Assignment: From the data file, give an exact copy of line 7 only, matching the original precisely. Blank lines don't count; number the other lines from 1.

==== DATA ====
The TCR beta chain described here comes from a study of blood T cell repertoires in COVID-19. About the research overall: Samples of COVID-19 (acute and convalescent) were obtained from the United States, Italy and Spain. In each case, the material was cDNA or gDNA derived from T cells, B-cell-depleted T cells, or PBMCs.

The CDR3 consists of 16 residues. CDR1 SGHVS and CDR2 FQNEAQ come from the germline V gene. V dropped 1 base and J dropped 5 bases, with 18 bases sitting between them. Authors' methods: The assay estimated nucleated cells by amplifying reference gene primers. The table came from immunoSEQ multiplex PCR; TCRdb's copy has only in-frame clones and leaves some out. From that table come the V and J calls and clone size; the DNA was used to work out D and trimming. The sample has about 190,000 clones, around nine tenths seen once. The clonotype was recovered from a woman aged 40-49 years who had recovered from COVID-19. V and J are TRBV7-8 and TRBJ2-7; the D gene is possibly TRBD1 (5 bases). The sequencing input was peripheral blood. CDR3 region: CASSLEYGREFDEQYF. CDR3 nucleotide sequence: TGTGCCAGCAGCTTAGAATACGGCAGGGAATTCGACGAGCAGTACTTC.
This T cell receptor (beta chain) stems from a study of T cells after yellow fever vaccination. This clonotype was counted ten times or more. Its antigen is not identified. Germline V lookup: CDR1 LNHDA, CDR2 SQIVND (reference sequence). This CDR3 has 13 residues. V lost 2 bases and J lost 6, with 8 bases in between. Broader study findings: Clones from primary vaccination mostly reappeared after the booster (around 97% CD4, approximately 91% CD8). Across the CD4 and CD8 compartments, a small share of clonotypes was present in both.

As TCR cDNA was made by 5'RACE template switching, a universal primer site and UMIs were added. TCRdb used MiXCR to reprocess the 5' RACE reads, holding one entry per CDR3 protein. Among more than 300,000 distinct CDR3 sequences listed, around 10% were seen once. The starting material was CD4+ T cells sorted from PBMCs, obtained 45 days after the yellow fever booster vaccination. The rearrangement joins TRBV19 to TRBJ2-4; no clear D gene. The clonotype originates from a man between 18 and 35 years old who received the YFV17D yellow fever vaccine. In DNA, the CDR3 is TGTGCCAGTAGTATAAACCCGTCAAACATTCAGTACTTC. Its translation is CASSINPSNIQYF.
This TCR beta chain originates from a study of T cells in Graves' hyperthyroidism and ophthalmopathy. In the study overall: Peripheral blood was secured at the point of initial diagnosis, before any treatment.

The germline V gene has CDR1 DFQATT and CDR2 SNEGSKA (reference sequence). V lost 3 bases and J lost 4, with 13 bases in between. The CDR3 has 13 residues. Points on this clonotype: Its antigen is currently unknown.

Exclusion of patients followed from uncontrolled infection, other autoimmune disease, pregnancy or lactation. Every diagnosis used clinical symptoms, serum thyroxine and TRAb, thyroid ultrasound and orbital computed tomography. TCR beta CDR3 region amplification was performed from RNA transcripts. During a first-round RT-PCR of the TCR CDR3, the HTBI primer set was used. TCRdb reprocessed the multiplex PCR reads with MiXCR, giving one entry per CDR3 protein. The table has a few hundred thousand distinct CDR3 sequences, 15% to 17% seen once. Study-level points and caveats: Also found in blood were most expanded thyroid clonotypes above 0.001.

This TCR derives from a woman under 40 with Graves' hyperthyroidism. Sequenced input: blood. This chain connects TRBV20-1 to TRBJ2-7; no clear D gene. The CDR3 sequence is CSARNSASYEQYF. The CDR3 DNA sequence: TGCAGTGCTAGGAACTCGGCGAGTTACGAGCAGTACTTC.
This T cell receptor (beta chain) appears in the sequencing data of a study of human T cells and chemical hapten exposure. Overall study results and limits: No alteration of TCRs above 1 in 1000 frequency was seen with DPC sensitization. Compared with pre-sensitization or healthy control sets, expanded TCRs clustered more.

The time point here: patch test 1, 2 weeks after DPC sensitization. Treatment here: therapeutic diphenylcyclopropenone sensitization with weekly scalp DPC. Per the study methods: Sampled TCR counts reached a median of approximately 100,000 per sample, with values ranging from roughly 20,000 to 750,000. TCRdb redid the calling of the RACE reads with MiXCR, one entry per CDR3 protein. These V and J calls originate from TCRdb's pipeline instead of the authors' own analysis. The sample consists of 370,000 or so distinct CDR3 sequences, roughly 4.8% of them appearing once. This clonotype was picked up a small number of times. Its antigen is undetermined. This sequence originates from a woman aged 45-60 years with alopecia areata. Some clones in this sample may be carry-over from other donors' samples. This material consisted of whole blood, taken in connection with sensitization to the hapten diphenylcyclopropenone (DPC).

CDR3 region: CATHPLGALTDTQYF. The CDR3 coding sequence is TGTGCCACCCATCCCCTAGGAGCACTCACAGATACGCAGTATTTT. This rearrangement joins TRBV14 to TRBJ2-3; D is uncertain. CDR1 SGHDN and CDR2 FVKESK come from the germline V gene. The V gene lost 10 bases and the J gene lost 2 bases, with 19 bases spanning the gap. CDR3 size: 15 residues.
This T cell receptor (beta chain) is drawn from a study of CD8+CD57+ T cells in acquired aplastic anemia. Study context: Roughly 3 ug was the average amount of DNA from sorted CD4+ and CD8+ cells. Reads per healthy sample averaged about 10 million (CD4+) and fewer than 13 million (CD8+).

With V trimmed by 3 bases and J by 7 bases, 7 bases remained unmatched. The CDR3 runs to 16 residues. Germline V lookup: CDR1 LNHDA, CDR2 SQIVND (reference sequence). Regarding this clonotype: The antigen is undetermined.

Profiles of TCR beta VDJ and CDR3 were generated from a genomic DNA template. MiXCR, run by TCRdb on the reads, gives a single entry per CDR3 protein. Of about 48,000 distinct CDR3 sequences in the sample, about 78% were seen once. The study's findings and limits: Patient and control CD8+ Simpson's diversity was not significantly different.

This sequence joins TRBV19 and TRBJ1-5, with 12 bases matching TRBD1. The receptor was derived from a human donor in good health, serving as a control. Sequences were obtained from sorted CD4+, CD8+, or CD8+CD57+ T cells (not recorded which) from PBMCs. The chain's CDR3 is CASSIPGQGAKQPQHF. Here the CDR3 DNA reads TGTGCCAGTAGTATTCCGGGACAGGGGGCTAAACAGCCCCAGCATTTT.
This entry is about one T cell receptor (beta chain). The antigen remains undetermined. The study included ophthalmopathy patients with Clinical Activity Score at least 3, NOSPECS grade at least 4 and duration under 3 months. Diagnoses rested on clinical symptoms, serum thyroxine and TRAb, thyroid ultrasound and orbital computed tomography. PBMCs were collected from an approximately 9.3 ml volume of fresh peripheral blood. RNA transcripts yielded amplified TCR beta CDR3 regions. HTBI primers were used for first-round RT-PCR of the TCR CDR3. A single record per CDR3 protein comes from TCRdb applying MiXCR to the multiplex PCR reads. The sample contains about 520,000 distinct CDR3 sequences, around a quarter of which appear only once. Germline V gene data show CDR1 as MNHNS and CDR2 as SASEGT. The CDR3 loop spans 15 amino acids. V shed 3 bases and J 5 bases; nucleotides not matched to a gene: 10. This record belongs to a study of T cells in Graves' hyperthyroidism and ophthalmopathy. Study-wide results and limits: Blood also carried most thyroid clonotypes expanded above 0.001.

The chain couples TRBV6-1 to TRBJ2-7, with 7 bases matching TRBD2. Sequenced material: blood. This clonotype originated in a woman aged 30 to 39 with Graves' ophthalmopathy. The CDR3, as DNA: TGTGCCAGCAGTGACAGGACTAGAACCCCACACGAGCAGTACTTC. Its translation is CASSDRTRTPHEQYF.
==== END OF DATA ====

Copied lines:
Exclusion of patients followed from uncontrolled infection, other autoimmune disease, pregnancy or lactation. Every diagnosis used clinical symptoms, serum thyroxine and TRAb, thyroid ultrasound and orbital computed tomography. TCR beta CDR3 region amplification was performed from RNA transcripts. During a first-round RT-PCR of the TCR CDR3, the HTBI primer set was used. TCRdb reprocessed the multiplex PCR reads with MiXCR, giving one entry per CDR3 protein. The table has a few hundred thousand distinct CDR3 sequences, 15% to 17% seen once. Study-level points and caveats: Also found in blood were most expanded thyroid clonotypes above 0.001.